The goal of this postdoctoral fellowship is to facilitate the candidate's development as a leader in transplantation outcomes research, with a focus on perioperative cardiovascular (CV) risk assessment. Building on her background in internal medicine, transplant hepatology, and clinical investigation, the candidate proposes to develop additional skills during the award period through (1) coursework designed to expand her methodological skills;(2) interaction with a multidisciplinary team of sponsors and collaborators, including those in cardiovascular epidemiology, risk assessment, transplantation outcomes, and health services research;and (3) a supervised research project. The overall objective of this project is to define and optimize a preoperative cardiovascular risk assessment model for orthotopic liver transplant (OLT) candidates through two primary specific aims: (1) To determine if a national liver transplant-specific Cardiovascular Risk Index (NOLT-CRI) improves the predictive utility of the commonly used revised cardiac risk index (RCRI) by (1.1) determining the discrimination (C-statistic) and calibration (Hosmer-Lemeshow statistic) of the RCRI as a model of 30-day CV events using secondary data analysis of a national database;and (1.2) comparing the clinical performance of the NOLT-CRI to the RCRI in its ability to reclassify 30-day CV risk and to stratify 1- year survival across the continuum of predicted 30-day CV risk;(2) To determine whether additional variables are needed beyond those available within a national database in order to improve the predictive ability of these models by (2.1) determining the model discrimination and calibration of a locally-derived cardiac risk index (LOLT-CRI) using a center-specific database with more detailed clinical data than are currently available nationally;and (2.2) comparing the clinical performance of the LOLT-CRI to the national models in its ability to reclassify risk. This project will meet the mission of the National Institutes of Healthby identifying cardiovascular disease markers that are unique to the liver transplant candidate, which can then be used to improve pre- and post-transplant medical management in this growing patient population. The project, along with the chosen coursework and mentorship, will allow the candidate to become proficient at data management and statistical methodology. Near the end of the award period, the candidate plans to submit a career development award using the results of the project to develop a cardiovascular risk assessment treatment algorithm for use prior to liver transplantation.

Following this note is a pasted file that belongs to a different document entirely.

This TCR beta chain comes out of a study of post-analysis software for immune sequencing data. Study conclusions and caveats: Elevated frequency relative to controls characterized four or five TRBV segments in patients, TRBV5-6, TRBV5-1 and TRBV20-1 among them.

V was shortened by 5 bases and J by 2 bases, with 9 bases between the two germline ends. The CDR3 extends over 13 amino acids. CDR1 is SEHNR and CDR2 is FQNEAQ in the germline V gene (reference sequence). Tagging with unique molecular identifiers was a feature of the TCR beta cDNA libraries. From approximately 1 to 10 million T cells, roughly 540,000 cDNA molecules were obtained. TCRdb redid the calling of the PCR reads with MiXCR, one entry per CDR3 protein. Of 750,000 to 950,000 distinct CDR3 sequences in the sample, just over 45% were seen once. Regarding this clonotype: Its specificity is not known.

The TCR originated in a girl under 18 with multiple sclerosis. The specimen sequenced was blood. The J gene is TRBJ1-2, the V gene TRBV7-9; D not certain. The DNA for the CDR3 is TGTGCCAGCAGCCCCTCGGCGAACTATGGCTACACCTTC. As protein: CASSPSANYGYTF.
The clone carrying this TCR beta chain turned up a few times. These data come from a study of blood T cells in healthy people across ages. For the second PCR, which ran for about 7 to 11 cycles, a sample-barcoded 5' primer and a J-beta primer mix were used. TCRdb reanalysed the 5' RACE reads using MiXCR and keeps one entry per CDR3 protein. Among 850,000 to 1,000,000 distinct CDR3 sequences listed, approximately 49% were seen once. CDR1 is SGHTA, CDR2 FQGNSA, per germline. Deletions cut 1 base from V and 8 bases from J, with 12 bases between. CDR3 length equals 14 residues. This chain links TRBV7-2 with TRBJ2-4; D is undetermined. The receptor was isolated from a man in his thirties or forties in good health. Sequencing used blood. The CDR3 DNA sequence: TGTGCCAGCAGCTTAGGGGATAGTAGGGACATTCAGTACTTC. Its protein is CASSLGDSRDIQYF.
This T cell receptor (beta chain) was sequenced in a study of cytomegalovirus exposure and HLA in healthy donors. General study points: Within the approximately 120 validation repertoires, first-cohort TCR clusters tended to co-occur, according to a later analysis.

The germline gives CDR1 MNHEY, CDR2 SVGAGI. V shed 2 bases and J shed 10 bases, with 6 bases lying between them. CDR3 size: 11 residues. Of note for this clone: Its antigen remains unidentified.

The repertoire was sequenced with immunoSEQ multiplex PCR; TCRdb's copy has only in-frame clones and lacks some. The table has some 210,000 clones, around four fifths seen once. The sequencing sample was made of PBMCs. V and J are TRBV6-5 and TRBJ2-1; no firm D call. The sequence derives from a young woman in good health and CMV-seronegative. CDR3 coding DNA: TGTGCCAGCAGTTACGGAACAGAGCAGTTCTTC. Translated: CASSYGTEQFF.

Public Health Relevance

Orthotopic liver transplantation (OLT) is a life-saving procedure for patients with end-stage liver disease, but it is not universally available to the public due to a scarcity of donor organs. Cardiovascular disease is an increasing public health problem and is often responsible for severe complications following OLT. This project will benefit public health by assessing the impact of cardiovascular disease on outcomes after OLT and by determining risk predictors for poor outcomes in order to improve the clinical management of OLT recipients in order to maximize the benefit of scarce donor organs.

Agency
National Institute of Health (NIH)
Institute
National Heart, Lung, and Blood Institute (NHLBI)
Type
Postdoctoral Individual National Research Service Award (F32)
Project #
5F32HL116151-02
Application #
8545595
Study Section
Special Emphasis Panel (ZRG1-F10A-S (20))
Program Officer
Meadows, Tawanna
Project Start
2013-09-01
Project End
2014-08-31
Budget Start
2013-09-01
Budget End
2014-08-31
Support Year
2
Fiscal Year
2013
Total Cost
$59,432
Indirect Cost
Name
Northwestern University at Chicago
Department
Internal Medicine/Medicine
Type
Schools of Medicine
DUNS #
005436803
City
Chicago
State
IL
Country
United States
Zip Code
60611
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Skaro, A I; Zhao, L; Vanwagner, L B et al. (2014) Access to retransplantation after failed donation after circulatory death liver transplantation: eo ire itum. Am J Transplant 14:991-3
Kern, Emily; VanWagner, Lisa B; Yang, Guang-Yu et al. (2014) Liraglutide-induced autoimmune hepatitis. JAMA Intern Med 174:984-7
VanWagner, Lisa B; Ning, Hongyan; Lewis, Cora E et al. (2014) Associations between nonalcoholic fatty liver disease and subclinical atherosclerosis in middle-aged adults: the Coronary Artery Risk Development in Young Adults Study. Atherosclerosis 235:599-605
VanWagner, Lisa B; Lapin, Brittany; Levitsky, Josh et al. (2014) High early cardiovascular mortality after liver transplantation. Liver Transpl 20:1306-16
VanWagner, Lisa B; Skaro, Anton I (2013) Program-specific reports: implications and impact on program behavior. Curr Opin Organ Transplant 18:210-5